In self-pity 

and machinations 

that overestimate her importance.

Green encases her, 

Into madness.


The rotting scent of the viridescent corpses sugars the house,

Like creeping fog, stillness rolls in.


Violent gore in idyllic wealth,

Green toxins trap, blinding her, 

To the border between life and death.

She does not sense the anguished bodies 

Covered in poisonous holes beside her. 

Marionette bodies 

To cure a loneliness 

She doesn’t know she has.


Emma Dawson-Webb is 15 years old and livs in Kittery, Maine, USA. Fun facts about Emma is that she loves all things related to color and she has a passion for writing stories and poetry based on historical events. 

What Remains

By: Aditya Nair


What Remains


During these lonely nights,
I go for a stroll in the woods.
The dark helps me think,
remember our lost childhoods.

It was here we used to frolic,
Irrespective of the time.
Oh, how quickly things change
Shorter than a lifetime.

All that’s left,
Are the remains of a tree
Which we used to climb,
Our kindred spirits free.

The woods are now silent,
Spare the hooting of the owl
The chirp of the cricket
And the fearful wolf’s howl.

Oh, how I miss those days,
When we had no fear
The untamed came and played with us,
As if we were their dear.

It’s strange how the forest,
Feels so much like home
Not wanting us to leave,
Letting us free roam.

The leaves drift gently,
In tandem with the breeze
Creating a melody so sweet,
Giving the mind a tease.

I wonder why we ever left,
A place as beautiful as this
It has enough to please us with,
Enough to keep us in bliss.

But such is human nature,
Running after material things
Thinking that with money,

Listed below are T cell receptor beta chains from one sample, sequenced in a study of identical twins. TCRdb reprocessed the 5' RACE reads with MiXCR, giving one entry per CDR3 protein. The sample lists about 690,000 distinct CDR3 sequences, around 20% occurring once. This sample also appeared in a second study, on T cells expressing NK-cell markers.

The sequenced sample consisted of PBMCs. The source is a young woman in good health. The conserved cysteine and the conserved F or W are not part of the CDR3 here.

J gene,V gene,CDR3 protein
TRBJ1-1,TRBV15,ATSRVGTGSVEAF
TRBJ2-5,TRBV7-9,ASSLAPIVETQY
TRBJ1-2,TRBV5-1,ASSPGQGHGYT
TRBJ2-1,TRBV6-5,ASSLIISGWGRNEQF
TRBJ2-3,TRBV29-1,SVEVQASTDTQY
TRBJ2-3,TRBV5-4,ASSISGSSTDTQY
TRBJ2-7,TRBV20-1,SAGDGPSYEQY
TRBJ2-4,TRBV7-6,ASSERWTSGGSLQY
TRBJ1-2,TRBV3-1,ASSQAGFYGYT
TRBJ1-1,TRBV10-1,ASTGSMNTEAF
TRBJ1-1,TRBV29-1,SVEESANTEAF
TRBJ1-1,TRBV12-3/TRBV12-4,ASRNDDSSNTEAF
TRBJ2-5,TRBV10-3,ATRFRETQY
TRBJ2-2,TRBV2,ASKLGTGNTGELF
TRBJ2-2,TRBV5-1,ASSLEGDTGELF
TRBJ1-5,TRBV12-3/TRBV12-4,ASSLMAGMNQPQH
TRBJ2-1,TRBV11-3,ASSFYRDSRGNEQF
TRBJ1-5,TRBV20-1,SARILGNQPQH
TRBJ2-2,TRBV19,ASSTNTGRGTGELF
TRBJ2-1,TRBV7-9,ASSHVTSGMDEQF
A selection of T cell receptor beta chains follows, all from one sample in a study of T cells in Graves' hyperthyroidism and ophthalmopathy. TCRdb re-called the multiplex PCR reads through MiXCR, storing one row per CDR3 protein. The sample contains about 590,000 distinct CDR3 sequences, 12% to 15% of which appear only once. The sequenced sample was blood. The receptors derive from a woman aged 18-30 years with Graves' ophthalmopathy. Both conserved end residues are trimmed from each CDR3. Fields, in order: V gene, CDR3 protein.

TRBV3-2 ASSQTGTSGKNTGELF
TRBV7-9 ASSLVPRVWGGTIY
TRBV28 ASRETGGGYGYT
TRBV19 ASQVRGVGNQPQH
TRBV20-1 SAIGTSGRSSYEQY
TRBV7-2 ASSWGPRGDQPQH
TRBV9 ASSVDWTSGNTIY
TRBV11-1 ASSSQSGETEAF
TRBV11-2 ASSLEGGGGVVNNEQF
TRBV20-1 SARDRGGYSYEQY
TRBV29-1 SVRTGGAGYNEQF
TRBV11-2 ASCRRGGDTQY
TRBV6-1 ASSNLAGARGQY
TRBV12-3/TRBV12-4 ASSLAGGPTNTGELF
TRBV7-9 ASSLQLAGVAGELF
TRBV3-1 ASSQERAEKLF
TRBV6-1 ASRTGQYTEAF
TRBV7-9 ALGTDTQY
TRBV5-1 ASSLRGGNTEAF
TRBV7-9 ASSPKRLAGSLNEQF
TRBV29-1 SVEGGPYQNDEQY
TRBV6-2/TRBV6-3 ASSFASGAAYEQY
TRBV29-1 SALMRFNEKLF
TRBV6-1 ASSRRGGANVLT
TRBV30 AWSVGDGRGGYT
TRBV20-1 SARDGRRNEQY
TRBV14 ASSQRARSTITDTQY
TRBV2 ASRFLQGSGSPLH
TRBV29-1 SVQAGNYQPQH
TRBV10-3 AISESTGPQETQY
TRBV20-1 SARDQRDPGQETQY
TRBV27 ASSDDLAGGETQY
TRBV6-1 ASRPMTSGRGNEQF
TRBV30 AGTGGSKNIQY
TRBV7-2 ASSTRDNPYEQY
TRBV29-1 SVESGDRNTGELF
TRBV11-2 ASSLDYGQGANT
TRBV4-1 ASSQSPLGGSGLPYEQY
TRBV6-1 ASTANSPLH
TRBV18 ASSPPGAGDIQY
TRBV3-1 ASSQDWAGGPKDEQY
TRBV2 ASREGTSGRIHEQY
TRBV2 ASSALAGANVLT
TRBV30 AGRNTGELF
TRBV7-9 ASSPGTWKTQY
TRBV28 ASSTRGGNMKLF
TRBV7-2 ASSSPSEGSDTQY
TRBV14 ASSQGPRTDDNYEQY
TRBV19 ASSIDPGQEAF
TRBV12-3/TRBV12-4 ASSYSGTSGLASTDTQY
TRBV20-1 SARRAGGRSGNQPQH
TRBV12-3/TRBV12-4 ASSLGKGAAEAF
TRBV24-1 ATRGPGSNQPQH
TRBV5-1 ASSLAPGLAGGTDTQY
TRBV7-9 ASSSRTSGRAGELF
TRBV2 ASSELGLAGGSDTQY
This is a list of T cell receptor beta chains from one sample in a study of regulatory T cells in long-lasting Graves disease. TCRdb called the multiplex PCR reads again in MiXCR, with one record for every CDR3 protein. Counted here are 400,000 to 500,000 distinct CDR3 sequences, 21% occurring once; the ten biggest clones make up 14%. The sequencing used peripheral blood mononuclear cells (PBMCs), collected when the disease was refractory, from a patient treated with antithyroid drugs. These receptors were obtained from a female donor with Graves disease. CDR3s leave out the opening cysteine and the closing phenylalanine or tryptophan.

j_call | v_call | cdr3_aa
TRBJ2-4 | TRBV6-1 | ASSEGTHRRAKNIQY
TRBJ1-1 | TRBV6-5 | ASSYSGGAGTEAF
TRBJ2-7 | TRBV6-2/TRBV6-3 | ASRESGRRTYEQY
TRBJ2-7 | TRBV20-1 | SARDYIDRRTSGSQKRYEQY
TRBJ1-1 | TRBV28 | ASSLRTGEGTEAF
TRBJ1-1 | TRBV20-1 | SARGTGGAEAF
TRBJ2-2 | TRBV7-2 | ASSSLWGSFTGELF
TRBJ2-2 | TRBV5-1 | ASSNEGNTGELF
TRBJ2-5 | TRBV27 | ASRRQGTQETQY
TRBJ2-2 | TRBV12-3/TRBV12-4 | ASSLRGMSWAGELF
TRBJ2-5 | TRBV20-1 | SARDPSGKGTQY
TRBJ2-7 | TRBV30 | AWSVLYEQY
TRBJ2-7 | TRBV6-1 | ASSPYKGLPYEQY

They can live like kings.

Why can’t we all come back,
Away from the city lights
Relive those forgotten moments,
Enjoy these childhood nights.


Aditya Nair is 17 years old and is from Navi Mumbai, Maharashtra, India. 

Fun facts about Aditya: He loves to sing and is crazy about super heroes,

especially Iron Man. He is also part of a bird watching club in his neighborhood. 


By: Agnes Garrett

Soulmates are a tricky thing.
Whether platonic or romantic
everyone seems to have one.

A common trope, appealing to old
and young alike.
An idea that the stars, maybe the universe,

Created someone for you.
With souls intertwined, like vines on a lampost,

Your soulmate
Is fated to belong to you,
your own perfect match.

But you may never meet.
Star-crossed lovers may never meet,
a cruel joke.

A soulmate who was made for you,
but nothing was said about being together.

Their identity, unbeknownst to you.
like person meets person and your heart knows.

It could be the boy in the record store with
cuffed jeans and scuffed sneakers,
hair reaching his shoulders.

It could be the girl working in the bookstore,